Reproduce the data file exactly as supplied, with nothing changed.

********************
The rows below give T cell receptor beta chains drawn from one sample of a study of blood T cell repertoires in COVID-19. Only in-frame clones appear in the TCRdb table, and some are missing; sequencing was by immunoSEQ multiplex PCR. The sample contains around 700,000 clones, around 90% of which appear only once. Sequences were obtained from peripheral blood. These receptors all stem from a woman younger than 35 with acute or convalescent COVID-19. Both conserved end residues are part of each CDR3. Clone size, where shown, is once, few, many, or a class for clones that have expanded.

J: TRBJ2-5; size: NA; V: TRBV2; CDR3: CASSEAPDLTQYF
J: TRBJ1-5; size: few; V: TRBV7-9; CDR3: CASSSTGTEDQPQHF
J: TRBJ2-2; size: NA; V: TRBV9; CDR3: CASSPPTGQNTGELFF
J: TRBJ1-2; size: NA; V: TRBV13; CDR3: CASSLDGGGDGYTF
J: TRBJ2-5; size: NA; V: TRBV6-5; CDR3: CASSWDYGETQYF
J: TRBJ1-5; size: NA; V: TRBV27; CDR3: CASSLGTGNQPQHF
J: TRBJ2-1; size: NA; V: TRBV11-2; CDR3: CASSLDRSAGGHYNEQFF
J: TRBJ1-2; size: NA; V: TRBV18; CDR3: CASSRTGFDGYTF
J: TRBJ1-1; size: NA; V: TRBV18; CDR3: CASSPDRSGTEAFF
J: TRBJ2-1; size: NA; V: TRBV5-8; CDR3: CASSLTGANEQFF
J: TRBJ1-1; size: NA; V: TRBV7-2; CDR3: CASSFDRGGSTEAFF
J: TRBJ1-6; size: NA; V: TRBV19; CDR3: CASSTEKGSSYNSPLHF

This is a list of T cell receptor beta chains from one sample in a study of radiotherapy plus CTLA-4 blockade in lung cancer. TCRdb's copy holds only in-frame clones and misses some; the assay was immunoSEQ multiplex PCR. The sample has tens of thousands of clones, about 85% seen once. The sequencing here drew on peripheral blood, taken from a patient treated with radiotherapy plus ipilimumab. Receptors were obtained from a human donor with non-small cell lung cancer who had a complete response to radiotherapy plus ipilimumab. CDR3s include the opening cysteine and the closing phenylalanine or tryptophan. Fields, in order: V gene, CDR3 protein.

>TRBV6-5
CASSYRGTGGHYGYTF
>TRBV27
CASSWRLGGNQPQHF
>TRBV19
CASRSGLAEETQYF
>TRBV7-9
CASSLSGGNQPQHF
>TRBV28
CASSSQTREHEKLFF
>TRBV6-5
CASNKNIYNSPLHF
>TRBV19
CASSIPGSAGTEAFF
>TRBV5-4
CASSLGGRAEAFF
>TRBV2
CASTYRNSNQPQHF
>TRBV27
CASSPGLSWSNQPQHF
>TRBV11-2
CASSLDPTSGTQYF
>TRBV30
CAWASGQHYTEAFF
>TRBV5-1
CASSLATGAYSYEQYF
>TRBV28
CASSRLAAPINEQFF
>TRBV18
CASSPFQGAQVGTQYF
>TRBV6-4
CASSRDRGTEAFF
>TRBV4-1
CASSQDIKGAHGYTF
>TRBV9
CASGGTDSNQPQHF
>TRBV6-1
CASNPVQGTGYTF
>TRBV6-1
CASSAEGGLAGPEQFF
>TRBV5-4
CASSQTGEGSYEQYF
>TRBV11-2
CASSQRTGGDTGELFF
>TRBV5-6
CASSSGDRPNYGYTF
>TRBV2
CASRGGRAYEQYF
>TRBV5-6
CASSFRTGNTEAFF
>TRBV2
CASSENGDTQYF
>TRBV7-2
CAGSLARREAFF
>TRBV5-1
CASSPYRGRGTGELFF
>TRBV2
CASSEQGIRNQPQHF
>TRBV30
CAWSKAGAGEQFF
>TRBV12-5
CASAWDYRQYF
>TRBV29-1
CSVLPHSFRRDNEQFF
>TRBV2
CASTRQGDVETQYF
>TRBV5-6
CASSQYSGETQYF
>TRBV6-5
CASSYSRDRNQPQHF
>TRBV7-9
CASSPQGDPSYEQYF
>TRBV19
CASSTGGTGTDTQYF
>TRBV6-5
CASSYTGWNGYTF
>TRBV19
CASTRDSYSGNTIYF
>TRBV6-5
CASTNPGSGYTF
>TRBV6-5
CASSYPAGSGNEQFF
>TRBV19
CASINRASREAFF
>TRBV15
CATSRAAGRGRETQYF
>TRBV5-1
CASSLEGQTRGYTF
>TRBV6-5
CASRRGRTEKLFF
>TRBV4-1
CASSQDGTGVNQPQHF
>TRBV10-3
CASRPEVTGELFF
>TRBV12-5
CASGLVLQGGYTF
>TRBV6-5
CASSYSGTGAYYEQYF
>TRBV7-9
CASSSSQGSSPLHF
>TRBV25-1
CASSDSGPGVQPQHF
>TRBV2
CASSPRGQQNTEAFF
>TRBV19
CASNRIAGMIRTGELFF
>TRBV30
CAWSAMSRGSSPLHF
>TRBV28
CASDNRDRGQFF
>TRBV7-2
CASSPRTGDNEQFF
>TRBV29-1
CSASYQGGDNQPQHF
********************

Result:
The rows below give T cell receptor beta chains drawn from one sample of a study of blood T cell repertoires in COVID-19. Only in-frame clones appear in the TCRdb table, and some are missing; sequencing was by immunoSEQ multiplex PCR. The sample contains around 700,000 clones, around 90% of which appear only once. Sequences were obtained from peripheral blood. These receptors all stem from a woman younger than 35 with acute or convalescent COVID-19. Both conserved end residues are part of each CDR3. Clone size, where shown, is once, few, many, or a class for clones that have expanded.

J: TRBJ2-5; size: NA; V: TRBV2; CDR3: CASSEAPDLTQYF
J: TRBJ1-5; size: few; V: TRBV7-9; CDR3: CASSSTGTEDQPQHF
J: TRBJ2-2; size: NA; V: TRBV9; CDR3: CASSPPTGQNTGELFF
J: TRBJ1-2; size: NA; V: TRBV13; CDR3: CASSLDGGGDGYTF
J: TRBJ2-5; size: NA; V: TRBV6-5; CDR3: CASSWDYGETQYF
J: TRBJ1-5; size: NA; V: TRBV27; CDR3: CASSLGTGNQPQHF
J: TRBJ2-1; size: NA; V: TRBV11-2; CDR3: CASSLDRSAGGHYNEQFF
J: TRBJ1-2; size: NA; V: TRBV18; CDR3: CASSRTGFDGYTF
J: TRBJ1-1; size: NA; V: TRBV18; CDR3: CASSPDRSGTEAFF
J: TRBJ2-1; size: NA; V: TRBV5-8; CDR3: CASSLTGANEQFF
J: TRBJ1-1; size: NA; V: TRBV7-2; CDR3: CASSFDRGGSTEAFF
J: TRBJ1-6; size: NA; V: TRBV19; CDR3: CASSTEKGSSYNSPLHF

This is a list of T cell receptor beta chains from one sample in a study of radiotherapy plus CTLA-4 blockade in lung cancer. TCRdb's copy holds only in-frame clones and misses some; the assay was immunoSEQ multiplex PCR. The sample has tens of thousands of clones, about 85% seen once. The sequencing here drew on peripheral blood, taken from a patient treated with radiotherapy plus ipilimumab. Receptors were obtained from a human donor with non-small cell lung cancer who had a complete response to radiotherapy plus ipilimumab. CDR3s include the opening cysteine and the closing phenylalanine or tryptophan. Fields, in order: V gene, CDR3 protein.

>TRBV6-5
CASSYRGTGGHYGYTF
>TRBV27
CASSWRLGGNQPQHF
>TRBV19
CASRSGLAEETQYF
>TRBV7-9
CASSLSGGNQPQHF
>TRBV28
CASSSQTREHEKLFF
>TRBV6-5
CASNKNIYNSPLHF
>TRBV19
CASSIPGSAGTEAFF
>TRBV5-4
CASSLGGRAEAFF
>TRBV2
CASTYRNSNQPQHF
>TRBV27
CASSPGLSWSNQPQHF
>TRBV11-2
CASSLDPTSGTQYF
>TRBV30
CAWASGQHYTEAFF
>TRBV5-1
CASSLATGAYSYEQYF
>TRBV28
CASSRLAAPINEQFF
>TRBV18
CASSPFQGAQVGTQYF
>TRBV6-4
CASSRDRGTEAFF
>TRBV4-1
CASSQDIKGAHGYTF
>TRBV9
CASGGTDSNQPQHF
>TRBV6-1
CASNPVQGTGYTF
>TRBV6-1
CASSAEGGLAGPEQFF
>TRBV5-4
CASSQTGEGSYEQYF
>TRBV11-2
CASSQRTGGDTGELFF
>TRBV5-6
CASSSGDRPNYGYTF
>TRBV2
CASRGGRAYEQYF
>TRBV5-6
CASSFRTGNTEAFF
>TRBV2
CASSENGDTQYF
>TRBV7-2
CAGSLARREAFF
>TRBV5-1
CASSPYRGRGTGELFF
>TRBV2
CASSEQGIRNQPQHF
>TRBV30
CAWSKAGAGEQFF
>TRBV12-5
CASAWDYRQYF
>TRBV29-1
CSVLPHSFRRDNEQFF
>TRBV2
CASTRQGDVETQYF
>TRBV5-6
CASSQYSGETQYF
>TRBV6-5
CASSYSRDRNQPQHF
>TRBV7-9
CASSPQGDPSYEQYF
>TRBV19
CASSTGGTGTDTQYF
>TRBV6-5
CASSYTGWNGYTF
>TRBV19
CASTRDSYSGNTIYF
>TRBV6-5
CASTNPGSGYTF
>TRBV6-5
CASSYPAGSGNEQFF
>TRBV19
CASINRASREAFF
>TRBV15
CATSRAAGRGRETQYF
>TRBV5-1
CASSLEGQTRGYTF
>TRBV6-5
CASRRGRTEKLFF
>TRBV4-1
CASSQDGTGVNQPQHF
>TRBV10-3
CASRPEVTGELFF
>TRBV12-5
CASGLVLQGGYTF
>TRBV6-5
CASSYSGTGAYYEQYF
>TRBV7-9
CASSSSQGSSPLHF
>TRBV25-1
CASSDSGPGVQPQHF
>TRBV2
CASSPRGQQNTEAFF
>TRBV19
CASNRIAGMIRTGELFF
>TRBV30
CAWSAMSRGSSPLHF
>TRBV28
CASDNRDRGQFF
>TRBV7-2
CASSPRTGDNEQFF
>TRBV29-1
CSASYQGGDNQPQHF